I could, I suppose, pretend that the labours of the last month have been a hard slog, or that getting a 65,000 word novel out has been difficult. I could, but I won’t. PIRATES OF THE MOON has flooded out of me pretty much as quickly as I could type it, and although there’s a long way still to go before I consider it ready for a bigger audience than you, esteemed, Readership, I think in a lot of ways it’s the best thing that I’ve ever written.
Which is why I’m saddened to learn that according to some people, it will never get anywhere. Because it is utter, unashamed old school science fiction. It’s set on another planet. There are aliens. There are spaceships. There are robots. One of the main reasons I wrote it is because I wanted to write a story that harkened back to the stuff I loved as a kid, and still do now. It’s a very deliberate homage to authors like Robert Heinlein, Andre Norton and most importantly, a forgotten favourite, Brian Earnshaw and his Dragonfall 5 novels. These books were a massive influence on me when I was a kid, and Earnshaw’s idea of a space-faring family running a decrepit spacecraft came instantly to mind when I started hashing out the plot for Pirates.
But apparently no-one reads these kinds of books anymore. I had a Twitter and Livejournal chat yesterday with Adrian Faulkner, who is a thoughtful and perceptive writer of dark fantasy. He put me in the direction of a piece by Mark Charan Newton, who said just that. It’s here, and worth reading in full. And to an extent, I agree with him. Although good ole-fashioned space opera is booming on the big screen, fewer people are reading it. Or at the very least, not admitting to it.
And herein lies the problem. Proper wide-screen unrepentant space opera has a bit of an image problem. It’s viewed by the vast majority of the population as infantile, as a bit silly. It’s OK to watch Star Wars or Battlestar Galactica and enjoy it, but the idea of picking up a Midshipman’s Hope or Honor Harrington, or even perhaps a copy of Joe Haldeman or John Scalzi’s work seems to be beyond the pale. I’m not entirely convinced by this argument, especially when you look at the robust health of the fantasy market, and the Harry Potter fans and Twilight Moms who will happily read books that are badged and racked as Young Adult. I’ll admit, I have deliberately pitched PIRATES at this very market. Partially as an attempt to break into a burgeoning market, but also as an attempt to try to write something without any sex or swearing in it. That was a challenge, I can tell you.
I would say, though, that the idea that literary SF is dying out is just plain wrong. One particular, tiny facet of it may by in decline, but on the whole we are living in a time when SF novels have never been in such a strong and accepted position. Let us, for example, consider Pulitzer Prize winning novelist Michael Chabon, whose latest novel, The Yiddish Policeman’s Union is an alternate reality story that won the Hugo and the Nebula this year. Let us consider the 2007 Pulitzer Prize winner, Cormac McCarthy’s The Road, a bleak dystopian vision of a ruined earth. Margaret Atwood has been hilariously tying herself in conceptual knots for years by claiming that her stories of the future featuring clones and bio-engineering are not SF.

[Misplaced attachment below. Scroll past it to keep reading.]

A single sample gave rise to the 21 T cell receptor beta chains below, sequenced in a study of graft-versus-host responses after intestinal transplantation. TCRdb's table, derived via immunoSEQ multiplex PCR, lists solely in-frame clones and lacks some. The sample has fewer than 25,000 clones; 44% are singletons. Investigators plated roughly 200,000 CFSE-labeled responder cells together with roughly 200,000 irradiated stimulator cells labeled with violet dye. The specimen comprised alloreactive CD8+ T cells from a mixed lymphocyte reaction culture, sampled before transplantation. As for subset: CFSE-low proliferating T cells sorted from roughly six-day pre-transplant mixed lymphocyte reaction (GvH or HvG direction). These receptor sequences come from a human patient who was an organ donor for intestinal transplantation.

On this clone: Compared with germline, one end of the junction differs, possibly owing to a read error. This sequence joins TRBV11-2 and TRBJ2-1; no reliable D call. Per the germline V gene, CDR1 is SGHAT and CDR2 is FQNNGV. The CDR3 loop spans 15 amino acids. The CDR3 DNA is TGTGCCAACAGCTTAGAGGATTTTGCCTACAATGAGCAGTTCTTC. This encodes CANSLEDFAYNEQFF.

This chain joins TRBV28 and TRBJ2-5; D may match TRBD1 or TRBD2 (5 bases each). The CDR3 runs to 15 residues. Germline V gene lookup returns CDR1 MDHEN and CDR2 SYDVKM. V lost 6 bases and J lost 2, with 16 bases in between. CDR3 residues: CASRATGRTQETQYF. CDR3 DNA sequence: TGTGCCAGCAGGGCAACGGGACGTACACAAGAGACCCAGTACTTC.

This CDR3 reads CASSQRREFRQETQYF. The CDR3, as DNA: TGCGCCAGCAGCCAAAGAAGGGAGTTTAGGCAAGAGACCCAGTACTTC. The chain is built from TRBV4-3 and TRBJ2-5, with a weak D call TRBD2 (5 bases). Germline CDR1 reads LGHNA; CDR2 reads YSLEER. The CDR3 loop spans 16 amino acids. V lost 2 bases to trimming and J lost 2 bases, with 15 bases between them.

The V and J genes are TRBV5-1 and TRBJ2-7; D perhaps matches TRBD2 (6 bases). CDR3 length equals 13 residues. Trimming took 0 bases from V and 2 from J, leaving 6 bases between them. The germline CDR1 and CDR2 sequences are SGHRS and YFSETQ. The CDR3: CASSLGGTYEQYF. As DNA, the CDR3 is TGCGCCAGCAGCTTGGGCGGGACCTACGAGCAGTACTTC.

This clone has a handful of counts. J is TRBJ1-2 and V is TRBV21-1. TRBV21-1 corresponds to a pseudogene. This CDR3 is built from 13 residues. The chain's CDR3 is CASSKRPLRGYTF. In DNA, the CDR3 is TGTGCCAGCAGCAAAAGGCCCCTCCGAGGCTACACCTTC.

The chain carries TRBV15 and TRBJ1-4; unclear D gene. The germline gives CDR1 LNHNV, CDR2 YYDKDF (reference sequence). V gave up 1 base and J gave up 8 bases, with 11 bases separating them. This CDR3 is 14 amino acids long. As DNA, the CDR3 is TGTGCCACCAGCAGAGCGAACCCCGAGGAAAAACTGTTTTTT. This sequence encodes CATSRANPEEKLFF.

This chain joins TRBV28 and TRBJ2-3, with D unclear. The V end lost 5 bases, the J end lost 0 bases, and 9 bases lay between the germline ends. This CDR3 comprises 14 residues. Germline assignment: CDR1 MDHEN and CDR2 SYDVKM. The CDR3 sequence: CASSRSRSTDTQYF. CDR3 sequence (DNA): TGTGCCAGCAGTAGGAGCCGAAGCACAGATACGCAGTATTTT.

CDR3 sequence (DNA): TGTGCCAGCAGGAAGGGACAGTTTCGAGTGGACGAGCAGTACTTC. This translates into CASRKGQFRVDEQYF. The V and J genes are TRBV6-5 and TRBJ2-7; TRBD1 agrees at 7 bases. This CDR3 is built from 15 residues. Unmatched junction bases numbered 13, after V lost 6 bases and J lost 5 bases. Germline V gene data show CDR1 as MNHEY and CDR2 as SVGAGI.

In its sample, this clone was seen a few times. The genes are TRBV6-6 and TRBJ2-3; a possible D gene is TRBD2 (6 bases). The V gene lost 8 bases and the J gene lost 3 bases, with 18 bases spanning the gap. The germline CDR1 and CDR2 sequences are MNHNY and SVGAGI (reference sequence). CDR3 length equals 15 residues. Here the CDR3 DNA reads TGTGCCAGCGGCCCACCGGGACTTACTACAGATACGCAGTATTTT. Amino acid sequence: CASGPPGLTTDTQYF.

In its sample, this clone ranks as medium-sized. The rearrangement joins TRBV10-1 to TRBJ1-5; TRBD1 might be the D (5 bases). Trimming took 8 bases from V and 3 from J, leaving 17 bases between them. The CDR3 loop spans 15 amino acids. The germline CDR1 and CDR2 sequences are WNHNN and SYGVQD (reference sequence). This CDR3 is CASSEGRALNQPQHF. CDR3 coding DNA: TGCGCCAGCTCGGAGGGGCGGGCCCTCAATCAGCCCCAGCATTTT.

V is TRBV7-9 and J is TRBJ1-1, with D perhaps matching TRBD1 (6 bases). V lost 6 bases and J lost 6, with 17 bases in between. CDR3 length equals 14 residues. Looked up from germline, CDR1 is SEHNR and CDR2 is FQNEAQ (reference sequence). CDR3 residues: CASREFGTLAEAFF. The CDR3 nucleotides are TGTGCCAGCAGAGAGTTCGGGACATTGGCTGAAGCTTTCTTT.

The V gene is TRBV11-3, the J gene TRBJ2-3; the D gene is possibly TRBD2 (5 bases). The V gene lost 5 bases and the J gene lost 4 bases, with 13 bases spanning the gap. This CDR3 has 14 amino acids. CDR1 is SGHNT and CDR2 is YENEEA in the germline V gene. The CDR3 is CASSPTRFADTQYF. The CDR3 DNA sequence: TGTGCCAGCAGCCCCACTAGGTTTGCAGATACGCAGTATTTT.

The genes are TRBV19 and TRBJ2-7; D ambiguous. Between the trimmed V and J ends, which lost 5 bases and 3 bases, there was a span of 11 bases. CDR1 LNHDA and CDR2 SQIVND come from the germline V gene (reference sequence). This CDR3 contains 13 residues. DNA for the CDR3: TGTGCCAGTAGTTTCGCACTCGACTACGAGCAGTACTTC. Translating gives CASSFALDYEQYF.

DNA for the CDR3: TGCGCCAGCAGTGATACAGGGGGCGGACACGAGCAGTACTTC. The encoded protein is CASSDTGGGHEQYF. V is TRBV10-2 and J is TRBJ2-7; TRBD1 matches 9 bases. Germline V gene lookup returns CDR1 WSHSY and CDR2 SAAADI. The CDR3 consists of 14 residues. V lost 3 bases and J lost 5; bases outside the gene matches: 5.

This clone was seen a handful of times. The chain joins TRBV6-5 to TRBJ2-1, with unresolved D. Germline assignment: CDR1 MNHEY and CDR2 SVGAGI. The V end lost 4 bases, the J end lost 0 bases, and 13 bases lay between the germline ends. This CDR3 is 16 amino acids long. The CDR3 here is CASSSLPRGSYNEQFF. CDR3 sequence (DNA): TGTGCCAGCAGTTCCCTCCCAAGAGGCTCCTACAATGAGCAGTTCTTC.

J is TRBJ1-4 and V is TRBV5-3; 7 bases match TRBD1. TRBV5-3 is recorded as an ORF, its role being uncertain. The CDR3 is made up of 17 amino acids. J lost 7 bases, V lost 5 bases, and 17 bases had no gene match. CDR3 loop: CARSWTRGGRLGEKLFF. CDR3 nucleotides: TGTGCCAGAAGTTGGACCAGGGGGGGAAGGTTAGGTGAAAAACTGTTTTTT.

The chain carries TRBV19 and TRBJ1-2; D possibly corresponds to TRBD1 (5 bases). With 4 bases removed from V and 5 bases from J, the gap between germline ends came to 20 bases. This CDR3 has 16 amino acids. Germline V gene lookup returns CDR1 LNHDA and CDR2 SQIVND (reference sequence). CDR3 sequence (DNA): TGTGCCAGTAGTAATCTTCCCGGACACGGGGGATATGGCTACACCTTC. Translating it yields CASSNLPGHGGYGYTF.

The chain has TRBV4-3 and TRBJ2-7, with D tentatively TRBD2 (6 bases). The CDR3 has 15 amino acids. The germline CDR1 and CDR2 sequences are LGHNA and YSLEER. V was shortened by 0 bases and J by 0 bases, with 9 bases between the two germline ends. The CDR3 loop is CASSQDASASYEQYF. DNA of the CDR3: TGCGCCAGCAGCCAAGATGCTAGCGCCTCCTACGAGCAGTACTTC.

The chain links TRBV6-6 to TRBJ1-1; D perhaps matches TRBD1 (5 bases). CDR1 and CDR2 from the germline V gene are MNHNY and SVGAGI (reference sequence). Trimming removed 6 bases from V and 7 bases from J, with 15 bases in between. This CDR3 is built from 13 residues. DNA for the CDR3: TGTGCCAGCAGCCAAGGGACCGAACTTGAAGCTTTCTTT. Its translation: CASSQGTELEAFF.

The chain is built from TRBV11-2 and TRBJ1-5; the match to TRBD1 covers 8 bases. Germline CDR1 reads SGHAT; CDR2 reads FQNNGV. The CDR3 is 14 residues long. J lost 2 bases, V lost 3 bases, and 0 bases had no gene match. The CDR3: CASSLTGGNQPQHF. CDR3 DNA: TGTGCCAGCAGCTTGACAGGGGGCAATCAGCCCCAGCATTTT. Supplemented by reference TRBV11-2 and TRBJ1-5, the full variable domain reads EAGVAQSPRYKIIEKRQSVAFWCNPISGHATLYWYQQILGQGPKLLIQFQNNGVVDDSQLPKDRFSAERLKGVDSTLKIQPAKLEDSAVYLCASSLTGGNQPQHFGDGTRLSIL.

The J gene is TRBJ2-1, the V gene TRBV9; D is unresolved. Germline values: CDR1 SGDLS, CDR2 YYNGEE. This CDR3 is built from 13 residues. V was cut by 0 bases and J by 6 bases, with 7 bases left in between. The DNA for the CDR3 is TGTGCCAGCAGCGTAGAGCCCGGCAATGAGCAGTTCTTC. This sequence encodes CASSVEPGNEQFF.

Going back to Mark Charon Newton’s piece, we can see that he too agrees that while what he calls “the core genre” is not doing so well, the tropes, imagery and themes of classic SF are alive and well and in the mainstream. He calls it appropriation. I call it assimilation. Let’s face it. We live in the 21st century. We live in a world where space travel is humdrum, where the planet is ringed with satellites. Where we can access more data than we could properly absorb in a lifetime on the bus, while listening to music and telling our mates what we’re up to all at the same time. A lot of what we’re living now was SF thirty years ago. So does this mean the genre is dead? No, of course not. SF has always been more a mirror to the world now than a vision of the future. At the moment, escapism is in, which is why fantasy is doing so well. And there’s another factor to consider.
Horror and fantasy fiction are both enjoying a resurgence off the back of the Young Adult market. Big, broad stroke movies and simple tales of magic and paranormal romance (shudder) have opened the market up in ways that could not have been imagined five years ago. It’s not going to take much for an SF story with the same broad appeal to have midnight openings at bookstores across the planet. My money is on Scott Westerfeld doing the business with the next book in his Uglies universe. And it’s telling that Stephenie Meyer’s latest book The Host is a story of good ole-fashioned alien Body-Snatching. That’s a sure way of getting the tweens and their moms off sparkly vampires and onto something with a little more (ahem) bite.
I’ll just sum up with a quote from Tamzin Outhwaite, star of the BBC show Paradox. This is a programme about an elite police squad that attempts in a Minority Report stylee, to solve crimes before they happen. She said:
Initially I thought it was a sci-fi project … Then I read the script and realised it wasn’t. It’s about police officers trying to work out whether there is a worm hole between two time zones.’
It does the old soul good to hear technobabble like that, it really does…